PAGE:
Richard Carrier has posted a fascinating artticle on the pre-Christian Jewish concept of a dying Messiah and showing the nonsense so thoughtlessly repeated even by scholars the originality of Christianity’s idea that a messiah must die in order to offer saving atonement to his people.
Richard’s post is beautifully lengthy exploring much detail from the evidence.
I can’t resist taking this opportunity to refer to the many posts I have also made on this same theme, although they do not explore the same details as Carrier does — listed below.
My posts are for most part based on other scholars who have advanced the same idea, including a Jewish one who sees certain sectarian Second Temple Jewish ideas about Isaac’s offering (apparently thought by some to have been a literal blood sacrifice that atoned for the Jewish people) overlapping with messianism in the time of the Maccabean martyrs — whose blood also had atoning power.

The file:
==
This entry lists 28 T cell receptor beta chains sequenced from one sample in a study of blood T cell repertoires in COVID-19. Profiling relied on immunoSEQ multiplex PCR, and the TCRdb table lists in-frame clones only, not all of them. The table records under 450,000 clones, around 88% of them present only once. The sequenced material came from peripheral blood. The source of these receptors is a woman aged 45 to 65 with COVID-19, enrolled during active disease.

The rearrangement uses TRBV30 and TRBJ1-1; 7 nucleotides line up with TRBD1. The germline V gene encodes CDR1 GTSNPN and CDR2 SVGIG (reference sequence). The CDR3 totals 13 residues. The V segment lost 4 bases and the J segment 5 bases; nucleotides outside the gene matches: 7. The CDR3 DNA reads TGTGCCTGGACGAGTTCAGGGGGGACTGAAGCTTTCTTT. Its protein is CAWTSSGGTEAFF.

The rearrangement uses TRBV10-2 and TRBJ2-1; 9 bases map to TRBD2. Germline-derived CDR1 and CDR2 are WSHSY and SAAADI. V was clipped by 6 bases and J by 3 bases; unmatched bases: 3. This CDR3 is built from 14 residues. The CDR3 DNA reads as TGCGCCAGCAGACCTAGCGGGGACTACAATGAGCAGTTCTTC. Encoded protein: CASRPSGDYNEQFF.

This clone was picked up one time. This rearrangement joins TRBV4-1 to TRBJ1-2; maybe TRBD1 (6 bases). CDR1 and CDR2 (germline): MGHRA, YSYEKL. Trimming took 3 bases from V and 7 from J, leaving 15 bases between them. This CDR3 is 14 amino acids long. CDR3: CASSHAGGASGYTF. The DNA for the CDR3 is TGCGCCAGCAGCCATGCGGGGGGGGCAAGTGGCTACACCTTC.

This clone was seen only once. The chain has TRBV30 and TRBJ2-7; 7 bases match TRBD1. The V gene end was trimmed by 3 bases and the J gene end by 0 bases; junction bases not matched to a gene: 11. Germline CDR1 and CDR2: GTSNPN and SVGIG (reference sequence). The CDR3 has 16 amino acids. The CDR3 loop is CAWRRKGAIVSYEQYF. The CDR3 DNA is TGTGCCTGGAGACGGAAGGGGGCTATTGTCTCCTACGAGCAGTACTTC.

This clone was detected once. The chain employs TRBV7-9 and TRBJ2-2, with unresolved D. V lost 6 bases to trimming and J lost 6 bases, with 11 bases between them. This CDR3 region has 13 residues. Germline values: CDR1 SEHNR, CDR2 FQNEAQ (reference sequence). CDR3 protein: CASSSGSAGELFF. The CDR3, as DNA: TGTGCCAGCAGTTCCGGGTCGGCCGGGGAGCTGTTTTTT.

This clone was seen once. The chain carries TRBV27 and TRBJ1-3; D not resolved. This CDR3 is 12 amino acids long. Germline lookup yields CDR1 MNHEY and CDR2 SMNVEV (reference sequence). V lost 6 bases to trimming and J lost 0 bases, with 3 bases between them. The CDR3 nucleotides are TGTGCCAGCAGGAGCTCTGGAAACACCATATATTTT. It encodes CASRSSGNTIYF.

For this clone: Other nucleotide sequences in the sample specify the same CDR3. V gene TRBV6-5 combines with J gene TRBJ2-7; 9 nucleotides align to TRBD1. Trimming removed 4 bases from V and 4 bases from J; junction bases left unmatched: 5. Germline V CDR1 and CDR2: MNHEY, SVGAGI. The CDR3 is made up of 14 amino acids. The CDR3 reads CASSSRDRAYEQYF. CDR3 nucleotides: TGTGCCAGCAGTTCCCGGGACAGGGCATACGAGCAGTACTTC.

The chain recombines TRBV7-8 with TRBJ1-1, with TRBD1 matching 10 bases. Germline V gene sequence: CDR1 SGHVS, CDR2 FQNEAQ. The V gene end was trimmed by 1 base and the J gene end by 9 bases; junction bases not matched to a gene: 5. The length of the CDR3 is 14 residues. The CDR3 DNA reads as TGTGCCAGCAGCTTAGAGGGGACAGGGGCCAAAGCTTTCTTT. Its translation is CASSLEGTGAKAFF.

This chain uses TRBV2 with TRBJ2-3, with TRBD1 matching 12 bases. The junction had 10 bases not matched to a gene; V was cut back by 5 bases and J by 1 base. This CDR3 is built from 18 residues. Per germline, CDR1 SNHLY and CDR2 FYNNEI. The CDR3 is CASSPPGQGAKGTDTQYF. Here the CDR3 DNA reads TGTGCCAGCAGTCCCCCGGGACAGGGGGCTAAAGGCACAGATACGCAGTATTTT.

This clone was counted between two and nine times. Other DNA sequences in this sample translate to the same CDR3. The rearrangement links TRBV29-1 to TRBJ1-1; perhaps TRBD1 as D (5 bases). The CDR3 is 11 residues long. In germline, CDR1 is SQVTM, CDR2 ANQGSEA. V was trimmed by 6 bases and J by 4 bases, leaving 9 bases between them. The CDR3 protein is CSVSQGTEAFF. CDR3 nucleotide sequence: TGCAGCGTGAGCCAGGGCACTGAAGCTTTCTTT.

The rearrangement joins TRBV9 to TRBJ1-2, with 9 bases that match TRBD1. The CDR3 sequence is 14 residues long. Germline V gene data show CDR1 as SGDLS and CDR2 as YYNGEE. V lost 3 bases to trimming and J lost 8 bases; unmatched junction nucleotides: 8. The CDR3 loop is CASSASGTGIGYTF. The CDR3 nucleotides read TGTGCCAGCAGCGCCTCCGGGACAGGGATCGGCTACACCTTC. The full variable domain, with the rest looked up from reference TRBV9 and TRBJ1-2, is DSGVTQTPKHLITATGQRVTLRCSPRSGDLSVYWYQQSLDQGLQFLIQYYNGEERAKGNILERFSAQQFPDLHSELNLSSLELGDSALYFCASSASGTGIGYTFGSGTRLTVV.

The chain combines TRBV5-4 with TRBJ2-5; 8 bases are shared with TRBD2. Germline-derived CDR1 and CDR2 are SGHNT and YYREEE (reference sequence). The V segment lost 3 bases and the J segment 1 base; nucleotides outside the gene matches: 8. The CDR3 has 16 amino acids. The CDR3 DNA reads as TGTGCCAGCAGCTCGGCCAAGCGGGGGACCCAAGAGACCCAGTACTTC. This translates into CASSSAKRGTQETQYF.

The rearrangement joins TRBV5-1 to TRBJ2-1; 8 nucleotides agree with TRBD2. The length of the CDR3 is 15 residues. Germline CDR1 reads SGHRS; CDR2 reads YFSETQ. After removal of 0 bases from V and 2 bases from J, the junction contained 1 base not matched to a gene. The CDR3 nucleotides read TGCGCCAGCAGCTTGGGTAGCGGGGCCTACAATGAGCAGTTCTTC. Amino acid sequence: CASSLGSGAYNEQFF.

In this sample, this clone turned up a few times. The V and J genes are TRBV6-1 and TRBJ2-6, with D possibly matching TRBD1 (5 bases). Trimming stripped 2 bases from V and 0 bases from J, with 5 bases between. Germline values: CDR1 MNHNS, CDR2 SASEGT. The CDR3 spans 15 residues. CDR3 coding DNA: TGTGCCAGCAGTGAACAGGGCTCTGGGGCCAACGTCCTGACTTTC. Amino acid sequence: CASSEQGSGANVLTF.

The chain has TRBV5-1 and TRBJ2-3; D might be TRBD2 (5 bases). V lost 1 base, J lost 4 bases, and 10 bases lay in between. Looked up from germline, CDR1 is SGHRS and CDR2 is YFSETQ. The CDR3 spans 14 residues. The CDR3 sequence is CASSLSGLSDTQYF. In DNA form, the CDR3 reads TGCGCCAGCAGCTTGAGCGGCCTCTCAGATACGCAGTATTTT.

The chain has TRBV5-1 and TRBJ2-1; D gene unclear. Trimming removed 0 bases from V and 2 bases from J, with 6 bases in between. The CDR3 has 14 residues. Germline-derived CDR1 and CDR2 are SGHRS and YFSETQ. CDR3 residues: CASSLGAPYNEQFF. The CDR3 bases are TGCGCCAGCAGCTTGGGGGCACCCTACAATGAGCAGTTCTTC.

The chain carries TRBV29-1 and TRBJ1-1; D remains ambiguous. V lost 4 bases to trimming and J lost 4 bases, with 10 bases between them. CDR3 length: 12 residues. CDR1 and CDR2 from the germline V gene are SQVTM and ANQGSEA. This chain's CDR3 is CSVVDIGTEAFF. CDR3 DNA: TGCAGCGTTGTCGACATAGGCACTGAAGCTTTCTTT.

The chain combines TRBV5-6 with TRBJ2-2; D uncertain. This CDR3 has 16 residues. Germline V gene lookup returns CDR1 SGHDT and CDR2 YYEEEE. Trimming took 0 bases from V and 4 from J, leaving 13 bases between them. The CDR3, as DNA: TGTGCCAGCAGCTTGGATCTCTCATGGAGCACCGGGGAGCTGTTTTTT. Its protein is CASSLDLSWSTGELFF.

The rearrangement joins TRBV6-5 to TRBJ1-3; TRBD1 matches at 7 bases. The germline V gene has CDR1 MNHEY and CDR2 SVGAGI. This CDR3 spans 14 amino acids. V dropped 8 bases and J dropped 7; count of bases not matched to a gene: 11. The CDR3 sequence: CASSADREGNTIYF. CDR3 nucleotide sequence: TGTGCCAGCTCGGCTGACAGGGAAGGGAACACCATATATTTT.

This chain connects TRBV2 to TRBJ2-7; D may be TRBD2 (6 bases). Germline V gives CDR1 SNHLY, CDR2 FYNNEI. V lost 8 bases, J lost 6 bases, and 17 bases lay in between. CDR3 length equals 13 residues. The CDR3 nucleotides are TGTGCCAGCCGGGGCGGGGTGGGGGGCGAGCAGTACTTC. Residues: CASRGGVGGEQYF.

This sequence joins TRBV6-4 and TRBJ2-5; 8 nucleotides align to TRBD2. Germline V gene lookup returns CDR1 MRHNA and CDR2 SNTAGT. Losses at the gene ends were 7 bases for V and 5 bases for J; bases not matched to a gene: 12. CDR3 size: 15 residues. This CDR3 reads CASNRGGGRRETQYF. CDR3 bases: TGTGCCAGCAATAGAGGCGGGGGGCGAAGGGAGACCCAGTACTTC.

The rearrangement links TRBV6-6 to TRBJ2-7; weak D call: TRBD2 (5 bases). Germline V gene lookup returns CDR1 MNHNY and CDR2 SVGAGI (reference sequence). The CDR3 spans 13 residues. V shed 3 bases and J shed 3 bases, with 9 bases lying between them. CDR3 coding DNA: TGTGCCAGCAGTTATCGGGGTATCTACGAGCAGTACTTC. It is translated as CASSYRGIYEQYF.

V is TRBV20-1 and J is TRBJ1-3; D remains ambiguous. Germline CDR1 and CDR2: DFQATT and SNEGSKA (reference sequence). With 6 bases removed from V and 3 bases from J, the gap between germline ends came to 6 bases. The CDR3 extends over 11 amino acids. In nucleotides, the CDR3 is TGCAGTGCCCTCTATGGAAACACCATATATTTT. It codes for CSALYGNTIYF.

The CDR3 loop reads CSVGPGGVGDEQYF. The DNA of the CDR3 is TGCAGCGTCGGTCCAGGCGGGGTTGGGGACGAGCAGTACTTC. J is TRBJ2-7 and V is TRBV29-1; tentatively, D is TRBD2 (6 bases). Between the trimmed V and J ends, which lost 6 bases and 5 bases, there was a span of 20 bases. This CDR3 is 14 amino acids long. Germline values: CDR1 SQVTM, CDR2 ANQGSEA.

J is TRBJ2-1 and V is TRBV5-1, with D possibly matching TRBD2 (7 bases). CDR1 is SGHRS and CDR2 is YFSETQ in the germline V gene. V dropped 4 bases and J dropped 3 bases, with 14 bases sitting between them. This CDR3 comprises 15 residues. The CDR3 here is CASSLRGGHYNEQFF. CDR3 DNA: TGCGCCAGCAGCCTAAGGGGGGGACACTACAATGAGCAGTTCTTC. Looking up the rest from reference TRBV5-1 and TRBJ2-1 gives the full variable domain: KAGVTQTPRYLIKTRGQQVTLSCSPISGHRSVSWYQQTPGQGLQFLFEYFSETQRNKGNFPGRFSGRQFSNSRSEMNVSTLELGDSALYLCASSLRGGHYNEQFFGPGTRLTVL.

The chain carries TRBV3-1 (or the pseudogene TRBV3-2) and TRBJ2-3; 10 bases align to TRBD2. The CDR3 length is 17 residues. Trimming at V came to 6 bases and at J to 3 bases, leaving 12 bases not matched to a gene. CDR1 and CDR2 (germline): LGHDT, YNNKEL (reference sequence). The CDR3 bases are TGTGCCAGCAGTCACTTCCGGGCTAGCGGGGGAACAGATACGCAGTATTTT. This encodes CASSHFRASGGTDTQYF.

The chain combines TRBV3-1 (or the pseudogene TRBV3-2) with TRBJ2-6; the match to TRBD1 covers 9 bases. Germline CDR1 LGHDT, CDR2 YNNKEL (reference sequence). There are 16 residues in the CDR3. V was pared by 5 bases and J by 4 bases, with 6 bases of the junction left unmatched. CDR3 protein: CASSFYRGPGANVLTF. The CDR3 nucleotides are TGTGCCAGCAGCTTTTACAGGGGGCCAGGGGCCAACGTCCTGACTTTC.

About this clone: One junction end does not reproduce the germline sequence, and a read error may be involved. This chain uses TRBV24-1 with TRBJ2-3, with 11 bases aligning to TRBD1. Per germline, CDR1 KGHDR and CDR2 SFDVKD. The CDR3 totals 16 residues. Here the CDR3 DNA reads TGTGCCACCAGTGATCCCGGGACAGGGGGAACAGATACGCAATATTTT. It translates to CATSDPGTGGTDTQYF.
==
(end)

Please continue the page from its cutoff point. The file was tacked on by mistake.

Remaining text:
Other posts are based in some measure on the considerable work of Thomas L. Thompson who has written quite a bit on the concept of pre-Christian messianism.
Of significance is the death of the messianic (anointed high priest) having the power to forgive and atone; and the Davidic messiah himself was very often depicted as a figure of suffering and even ultimate rescue from death or near-death.
Carrier refers to Daniel’s messiah being killed. Saul, another messiah, was also killed. The concept of a messiah per se dying — whether the messiah was humanly fallible or a righteous martyr — was very much a part of the thought world of sectors of Judaism at the time of Christianity’s birth.
Carrier sees the history of messianic pretenders arising in the pre-war period as a possible outcome of the Daniel prophecy. Maybe, but I will have to think that through some more. Till now I have tended to argue that there were no such popular messianic expectations until from the time of the Roman war of 66-70 in a series of posts I have yet to complete. (Carriers post might end up prompting me to finish that now so I can think through his arguments some more.)
Anyway, for what it’s worth, here is a list of posts of mine on the same theme — that the idea of a dying messiah was by no means novel to the Jews or original to the Christians.
Midrash and Gospels 3: What some Jewish scholars say (and continuing ‘Midrash Tales of the Messiah’)
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